Last weekend, the road rose up to meet me! My flash fiction story "Roots" received the Irrgrønn Flash Fiction Award , and my win was announced at the Irrgrønn Festival of Contemporary Irish Literature .

Audrey Camp at Litteraturhuset in Oslo - Irrgronn Festival of Irish Literature.jpg

Even on an ordinary day, there's nothing I like better than hanging around Oslo's Litteraturhuset . In past years, I've watched many wonderful authors read and speak there. From Ali Smith to Anna Funder to Jennifer Egan to John Irving. But I can confirm that it's even cooler to be the person standing on stage reading to the crowd.

Click here to read the full text (that's 496 words) of "Roots".

My hat is off to festival organizers, Claire Mc Aree and Dr. Sam McManus. We heard from an impressive lineup of Irish authors, including Aifric Campbell, Belinda Mc Keon, Paul Lynch, Donal Ryan, John Kelly, Eimear Mc Bride and Anne Enright. Kjersti Skomsvold also joined them onstage, and it was a treat to hear a Norwegian author speak about her work in English.

I first heard about the flash fiction competition only a week before the deadline. Included above the prompt on the festival website was this definition from Richard Ford :

"A flash has about 500 words and is part poem, part story. Plot is not as crucial as atmosphere and significant detail, and for me language is paramount. Though short on words, the flash story is long on depth and should sting like good poetry. Punchy, succinct and surprising, the best flash will shift the reader's heart but also keep it beating hard."

This appealed to me. Paring something beautiful down to less than 500 poignant words seemed like a perfect challenge. I selected a short piece of nonfiction from my master's thesis and began revisions as a fiction writer and a poet.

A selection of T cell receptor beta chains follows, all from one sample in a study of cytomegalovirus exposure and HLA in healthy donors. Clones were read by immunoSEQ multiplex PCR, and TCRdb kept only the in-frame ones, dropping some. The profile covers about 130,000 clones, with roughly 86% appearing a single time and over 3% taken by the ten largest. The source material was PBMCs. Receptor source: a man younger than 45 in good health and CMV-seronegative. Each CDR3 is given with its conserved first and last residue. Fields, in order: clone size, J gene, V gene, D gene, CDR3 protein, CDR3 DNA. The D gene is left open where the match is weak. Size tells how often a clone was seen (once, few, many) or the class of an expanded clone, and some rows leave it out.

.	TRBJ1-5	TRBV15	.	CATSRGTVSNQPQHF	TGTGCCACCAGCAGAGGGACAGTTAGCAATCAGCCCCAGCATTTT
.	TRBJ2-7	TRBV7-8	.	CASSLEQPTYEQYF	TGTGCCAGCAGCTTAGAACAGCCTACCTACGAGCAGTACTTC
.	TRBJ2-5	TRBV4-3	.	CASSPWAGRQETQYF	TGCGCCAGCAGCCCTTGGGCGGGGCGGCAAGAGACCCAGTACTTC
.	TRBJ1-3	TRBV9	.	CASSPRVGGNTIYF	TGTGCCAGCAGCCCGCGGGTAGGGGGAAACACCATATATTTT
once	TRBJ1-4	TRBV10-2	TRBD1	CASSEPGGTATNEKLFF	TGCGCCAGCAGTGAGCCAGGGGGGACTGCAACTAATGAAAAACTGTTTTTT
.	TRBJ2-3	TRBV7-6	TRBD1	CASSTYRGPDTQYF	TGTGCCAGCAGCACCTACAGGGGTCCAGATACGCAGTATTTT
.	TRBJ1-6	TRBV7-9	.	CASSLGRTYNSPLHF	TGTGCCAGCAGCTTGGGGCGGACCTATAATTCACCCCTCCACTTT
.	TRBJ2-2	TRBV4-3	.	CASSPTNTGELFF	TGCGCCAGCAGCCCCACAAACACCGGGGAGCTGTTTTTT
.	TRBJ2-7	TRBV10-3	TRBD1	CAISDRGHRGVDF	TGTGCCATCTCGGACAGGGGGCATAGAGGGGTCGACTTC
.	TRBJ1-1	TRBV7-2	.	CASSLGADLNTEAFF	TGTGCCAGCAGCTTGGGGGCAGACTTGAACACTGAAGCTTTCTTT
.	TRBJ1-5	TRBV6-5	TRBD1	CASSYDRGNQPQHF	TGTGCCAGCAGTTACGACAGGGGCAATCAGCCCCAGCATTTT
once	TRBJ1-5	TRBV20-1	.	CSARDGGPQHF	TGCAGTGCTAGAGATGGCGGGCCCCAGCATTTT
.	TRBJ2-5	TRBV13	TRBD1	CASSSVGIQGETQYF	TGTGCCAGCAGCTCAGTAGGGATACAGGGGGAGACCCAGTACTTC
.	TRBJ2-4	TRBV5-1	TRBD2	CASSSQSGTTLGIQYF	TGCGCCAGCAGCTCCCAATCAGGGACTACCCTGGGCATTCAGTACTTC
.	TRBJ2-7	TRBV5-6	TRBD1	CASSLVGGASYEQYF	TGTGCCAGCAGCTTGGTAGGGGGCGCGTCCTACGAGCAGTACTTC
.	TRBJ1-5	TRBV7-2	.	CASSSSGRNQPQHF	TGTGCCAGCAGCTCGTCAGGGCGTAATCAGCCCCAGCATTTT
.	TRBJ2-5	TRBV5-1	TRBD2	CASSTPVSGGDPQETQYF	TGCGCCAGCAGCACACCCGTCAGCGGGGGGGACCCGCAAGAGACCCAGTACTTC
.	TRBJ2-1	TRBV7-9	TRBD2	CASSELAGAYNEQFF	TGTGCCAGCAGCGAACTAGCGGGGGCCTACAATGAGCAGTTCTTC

If you're looking for the moral of this story:

It's practice. I took a flash fiction course as part of my master's at Lesley University. As a result, I read and wrote quite a bit of flash for a semester. I'm also a long-time blogger, which is an exercise in the short form.

And perseverance. The story I submitted had been thoroughly revised, rewritten even. But first, it was rejected by multiple literary magazines. Even in the face of all that negativity ("We admire your writing style, but this piece isn't quite right for us."), I knew the story was special.

And luck. I only enter no-fee contests. Had Irrgrønn required a fee, I wouldn't have entered.


It was an honor to hear my name called on the opening night of the festival. They had given me advance warning, so I did my hair and scrubbed up. But they also asked me to keep it a big secret until the reveal, a difficult task because I was bubbling over with excitement. Worth it, though, to hear my friends and fellow members of the Oslo Writers' League cheer for me. Even though many of them had submitted pieces to the competition, as well. A win for one of us is a win for all of us.

And the prize is a weekend trip for two to Dublin, Ireland.

Of course, the lucky guy coming with me is my first reader, my biggest fan, my travel buddy, and my true love. It's been five years since our last trip to Dublin , so we're excited to go back. What are the odds we'll get some blue skies over the emerald isle in June?

Left: Me being young and cute at the Guinness brewery in Dublin. Below: We snagged an incredible last-minute deal on a roundtrip flight to Dublin from SFO. Crazy jet-lagged, we were still jazzed to pose in front of our Aer Lingus flight on that March day in 2009.